The Lunar Reconnaissance Orbiter Camera (LROC) team has had fun imaging other active spacecraft on the ground, roving around, and in orbit. This time it was the Lunar Reconnaissance Orbiter in the limelight. ShadowCam, LROC's sibling on the Korea Aerospace Research Institute (KARI) Danuri orbiter, took this picture as LRO passed just 18 km (11.2 miles) below. Note that there was no illuminated Moon beneath LRO at the time, thus the black background.
The NASA LRO mission operations team at Goddard Space Flight Center slewed LRO 20° away from the Sun to allow the radiator and back of the spacecraft to be brightly illuminated, ensuring that LRO would be clearly seen. With the ephemeris information provided by KARI and the LRO project, the relative positions and orientations of LRO, the LRO solar array, and Danuri were computed using the JPL NAIF SPICE Toolkit to create the view seen below.
The simulated ShadowCam image was computed from an accurate CAD model of LRO with the correct orientation of the spacecraft and components relative to the Sun and Danuri. During one exposure time (0.001184 seconds), LRO was smeared in the motion of travel over 3 x 12 ShadowCam pixels. Each location of LRO is in one ShadowCam Pixel for only 0.000097 seconds, meaning that exposure was, in effect, set by the motion rather than the commanded exposure time. Think of long exposure images of cars on a highway, the car lights show up as lines.
The ShadowCam imaging sensor (chip) is similar to yet very different from those in an everyday digital camera. Typically a digital image (and film image) is exposed all at once. Push the shutter, and you take the picture.
With a Time Delay Integration (TDI) camera, the sensor is similar, except it is manufactured as a narrow rectangle of pixels (in this case, 32 rows and 3072 pixels) rather than something like 3000 rows by 4000 pixels. Another big difference, the image is built up over time as the scene moves past the camera. The TDI is commanded to expose at the same rate the scene moves past the camera; this rate is synchronized with the motion to avoid blurring. Thus, each of the 32 rows "sees" the same area as the scene moves past, then the rows are summed together to make one line. This design allows for effective short exposure times (minimize blurring) while maintaining a high signal usually associated with long exposure times.
The ShadowCam Time Delay Integration (TDI) sensor (Hamamatsu S10202-08-1) was commanded to cycle once every 0.001184 seconds, reading one line at a time (a line is 3072 pixels wide; each line is a sum of the 32 rows). During this process, each line is exposed 32 times. When timed correctly, row 1 of the detector passes over the target, and the light reflected from the target is measured and shifted to row 2; as row 2 passes over the target, light reflected from the target is measured and shifted to row 3; this process repeats for all 32 rows and then that 32 summed row is read-out as one line. But it is even more complicated than it seems; in this example, after row 1 passes its measurement to row 2, row 1 is now measuring reflected light on what will be the 2nd line of the image.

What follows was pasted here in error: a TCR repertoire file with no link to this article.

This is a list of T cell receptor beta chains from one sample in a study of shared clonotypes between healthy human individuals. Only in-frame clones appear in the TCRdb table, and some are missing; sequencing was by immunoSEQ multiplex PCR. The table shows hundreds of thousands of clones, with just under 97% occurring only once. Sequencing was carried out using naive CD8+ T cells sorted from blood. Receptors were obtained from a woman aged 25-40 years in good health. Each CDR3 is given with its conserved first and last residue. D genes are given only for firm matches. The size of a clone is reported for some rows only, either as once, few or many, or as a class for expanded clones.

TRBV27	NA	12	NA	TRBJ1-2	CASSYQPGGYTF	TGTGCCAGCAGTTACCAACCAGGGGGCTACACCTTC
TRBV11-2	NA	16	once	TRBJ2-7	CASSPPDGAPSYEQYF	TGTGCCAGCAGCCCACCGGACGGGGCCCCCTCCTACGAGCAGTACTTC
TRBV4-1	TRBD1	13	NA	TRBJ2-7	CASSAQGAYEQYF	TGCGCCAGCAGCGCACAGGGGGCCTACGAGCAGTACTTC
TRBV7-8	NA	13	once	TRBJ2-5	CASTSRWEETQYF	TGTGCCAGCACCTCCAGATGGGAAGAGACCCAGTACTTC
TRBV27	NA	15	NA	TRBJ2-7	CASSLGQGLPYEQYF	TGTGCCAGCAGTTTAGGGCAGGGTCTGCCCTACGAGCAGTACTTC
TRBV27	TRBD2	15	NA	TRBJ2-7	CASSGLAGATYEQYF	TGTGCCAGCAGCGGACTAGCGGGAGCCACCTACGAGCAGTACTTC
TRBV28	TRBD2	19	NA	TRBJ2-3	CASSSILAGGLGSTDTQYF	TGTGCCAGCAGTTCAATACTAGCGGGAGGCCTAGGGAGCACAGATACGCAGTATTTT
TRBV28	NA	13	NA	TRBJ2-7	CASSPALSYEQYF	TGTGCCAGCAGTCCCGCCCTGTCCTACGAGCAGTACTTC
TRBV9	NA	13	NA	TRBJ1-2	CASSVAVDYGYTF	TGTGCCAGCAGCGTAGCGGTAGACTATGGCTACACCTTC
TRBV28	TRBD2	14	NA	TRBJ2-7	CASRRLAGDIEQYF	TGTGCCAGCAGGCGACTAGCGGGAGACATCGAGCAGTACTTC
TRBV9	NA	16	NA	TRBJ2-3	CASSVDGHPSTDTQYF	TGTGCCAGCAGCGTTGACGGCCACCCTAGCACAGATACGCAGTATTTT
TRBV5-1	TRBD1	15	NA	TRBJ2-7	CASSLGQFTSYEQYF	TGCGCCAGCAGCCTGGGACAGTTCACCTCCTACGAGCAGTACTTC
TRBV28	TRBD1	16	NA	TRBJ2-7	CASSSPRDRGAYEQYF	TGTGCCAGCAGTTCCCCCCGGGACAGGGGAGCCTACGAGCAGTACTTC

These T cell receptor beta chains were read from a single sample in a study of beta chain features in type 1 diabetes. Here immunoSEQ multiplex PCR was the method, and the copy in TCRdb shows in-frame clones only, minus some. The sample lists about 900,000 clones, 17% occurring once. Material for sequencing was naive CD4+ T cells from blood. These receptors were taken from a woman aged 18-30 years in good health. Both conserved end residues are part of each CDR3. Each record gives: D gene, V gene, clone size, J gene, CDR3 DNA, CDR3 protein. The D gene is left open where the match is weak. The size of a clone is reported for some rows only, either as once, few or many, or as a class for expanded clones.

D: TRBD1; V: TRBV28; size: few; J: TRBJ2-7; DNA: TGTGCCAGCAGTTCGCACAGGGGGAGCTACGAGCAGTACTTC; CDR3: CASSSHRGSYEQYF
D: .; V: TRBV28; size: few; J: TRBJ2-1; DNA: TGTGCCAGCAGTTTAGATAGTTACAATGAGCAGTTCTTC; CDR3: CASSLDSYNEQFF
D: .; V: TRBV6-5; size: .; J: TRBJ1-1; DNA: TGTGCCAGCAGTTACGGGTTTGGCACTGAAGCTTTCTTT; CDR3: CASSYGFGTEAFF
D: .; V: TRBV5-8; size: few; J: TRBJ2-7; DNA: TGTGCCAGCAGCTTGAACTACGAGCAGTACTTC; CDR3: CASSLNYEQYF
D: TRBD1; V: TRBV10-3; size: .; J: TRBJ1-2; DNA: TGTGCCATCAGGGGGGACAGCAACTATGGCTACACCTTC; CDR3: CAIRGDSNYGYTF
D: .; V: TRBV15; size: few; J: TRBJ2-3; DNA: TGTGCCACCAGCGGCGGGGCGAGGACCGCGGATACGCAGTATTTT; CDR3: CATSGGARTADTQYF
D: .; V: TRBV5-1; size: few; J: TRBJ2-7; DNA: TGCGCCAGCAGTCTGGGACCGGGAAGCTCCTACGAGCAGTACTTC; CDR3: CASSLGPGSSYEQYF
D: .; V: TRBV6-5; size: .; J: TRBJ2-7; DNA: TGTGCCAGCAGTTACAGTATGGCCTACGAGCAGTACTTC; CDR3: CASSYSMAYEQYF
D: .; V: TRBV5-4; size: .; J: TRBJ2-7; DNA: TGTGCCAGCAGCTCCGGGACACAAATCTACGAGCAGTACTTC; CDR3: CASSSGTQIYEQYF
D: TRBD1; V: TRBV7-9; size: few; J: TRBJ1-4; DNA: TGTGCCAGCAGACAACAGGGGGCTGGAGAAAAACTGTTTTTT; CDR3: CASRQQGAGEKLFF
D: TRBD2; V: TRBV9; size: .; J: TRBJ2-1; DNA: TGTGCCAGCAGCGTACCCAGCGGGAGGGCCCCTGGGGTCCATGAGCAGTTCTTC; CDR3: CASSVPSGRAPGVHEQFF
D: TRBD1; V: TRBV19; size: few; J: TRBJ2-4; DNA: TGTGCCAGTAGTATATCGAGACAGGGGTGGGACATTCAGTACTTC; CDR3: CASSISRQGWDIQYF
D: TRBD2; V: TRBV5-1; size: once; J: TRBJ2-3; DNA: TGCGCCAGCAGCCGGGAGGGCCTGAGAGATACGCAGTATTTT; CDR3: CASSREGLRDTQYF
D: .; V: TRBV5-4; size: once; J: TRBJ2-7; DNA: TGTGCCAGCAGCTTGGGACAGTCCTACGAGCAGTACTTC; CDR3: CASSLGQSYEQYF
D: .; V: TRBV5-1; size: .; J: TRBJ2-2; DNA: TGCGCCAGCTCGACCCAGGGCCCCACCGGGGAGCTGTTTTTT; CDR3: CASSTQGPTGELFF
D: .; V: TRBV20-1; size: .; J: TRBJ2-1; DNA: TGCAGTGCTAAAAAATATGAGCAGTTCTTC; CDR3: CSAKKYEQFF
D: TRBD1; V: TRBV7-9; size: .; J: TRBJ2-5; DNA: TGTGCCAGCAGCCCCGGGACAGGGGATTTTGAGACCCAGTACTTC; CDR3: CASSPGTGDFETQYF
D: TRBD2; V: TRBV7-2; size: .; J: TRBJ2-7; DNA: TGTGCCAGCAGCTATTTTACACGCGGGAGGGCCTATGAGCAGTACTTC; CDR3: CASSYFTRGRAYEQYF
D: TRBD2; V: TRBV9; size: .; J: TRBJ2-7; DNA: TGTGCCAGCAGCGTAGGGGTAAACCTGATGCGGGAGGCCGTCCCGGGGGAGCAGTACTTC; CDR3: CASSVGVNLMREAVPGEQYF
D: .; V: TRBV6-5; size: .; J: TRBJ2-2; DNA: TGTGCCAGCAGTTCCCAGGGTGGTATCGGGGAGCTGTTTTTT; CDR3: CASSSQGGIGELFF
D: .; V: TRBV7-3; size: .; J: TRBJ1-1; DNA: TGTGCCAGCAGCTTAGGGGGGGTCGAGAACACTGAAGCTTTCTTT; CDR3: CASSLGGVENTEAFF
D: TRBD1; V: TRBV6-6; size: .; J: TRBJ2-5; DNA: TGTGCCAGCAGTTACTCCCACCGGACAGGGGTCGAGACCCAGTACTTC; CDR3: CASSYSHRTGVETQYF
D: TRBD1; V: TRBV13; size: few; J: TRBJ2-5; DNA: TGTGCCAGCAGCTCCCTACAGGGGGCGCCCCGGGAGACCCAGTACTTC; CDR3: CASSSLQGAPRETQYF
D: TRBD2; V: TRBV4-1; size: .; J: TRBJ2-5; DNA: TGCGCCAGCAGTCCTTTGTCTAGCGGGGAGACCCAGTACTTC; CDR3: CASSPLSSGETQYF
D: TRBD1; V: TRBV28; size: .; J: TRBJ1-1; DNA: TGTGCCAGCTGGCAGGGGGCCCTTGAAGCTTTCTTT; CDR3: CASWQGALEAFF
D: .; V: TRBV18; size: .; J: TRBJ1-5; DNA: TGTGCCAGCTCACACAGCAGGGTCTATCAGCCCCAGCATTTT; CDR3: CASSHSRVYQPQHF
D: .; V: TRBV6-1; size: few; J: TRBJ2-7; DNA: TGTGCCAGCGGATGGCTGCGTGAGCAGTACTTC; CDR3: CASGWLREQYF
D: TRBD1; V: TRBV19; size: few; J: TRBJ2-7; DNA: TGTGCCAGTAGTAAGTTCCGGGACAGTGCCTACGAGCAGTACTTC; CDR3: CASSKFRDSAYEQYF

When this image was acquired, LRO passed underneath ShadowCam at a very high rate (>3000 meters per second), in the same direction as the TDI rows are shifted. In effect, the relative motions slow down LRO (but it is still way fast). This cadence results in LRO being doubly exposed for the instant in time that a line is read out (LRO appears in two of the 32 rows that summed to make one line). This double exposure occurred every 0.001184 seconds, and since LRO was traveling through the field of view for 0.003977 seconds, LRO was doubly exposed four times resulting in the multiple images seen in the final image. The dimmer regions between the doubly exposed rows are the singly exposed rows. Easy to understand - right?
Here is an alternate way to think of the process. Imagine that ShadowCam acquires a series of 32-row by 3072-pixel images one after another. Each image is shifted one row relative to the previous image. The images are then stacked on top of one another in stair-step fashion. The staircase is then "flattened" by summing all the values in the vertical direction (32 values). The summing process is one of the reasons for the very high sensitivity of Shadowcam, which allows it to image in shadowed areas. We were unsure of the optimal exposure time for imaging a closeby spacecraft traveling over 3000 meters per second. The trade-off was shorter exposure to reduce smear or longer exposure to ensure a high signal. In the end, we used the appropriate exposure time for imaging the Moon under normal ShadowCam conditions just in case a bit of Moon was visible.
Comparing the rendered view of LRO to the actual ShadowCam image, it is possible to pick out some features of the spacecraft. The Reaction Control System (RCS), which maneuvers the spacecraft, is small in this view but is able to reflect more light than the flat radiator of LRO (see below). The LRO Solar Array (SA) is also visible, extending away from the spacecraft on the left, as well as either the High Gain Antenna (HGA) or a thermal blanket reflecting sunlight.
ShadowCam was built by Malin Space Science Systems (MSSS) in San Diego, CA.
Posted by Mark Robinson on 10 May 2023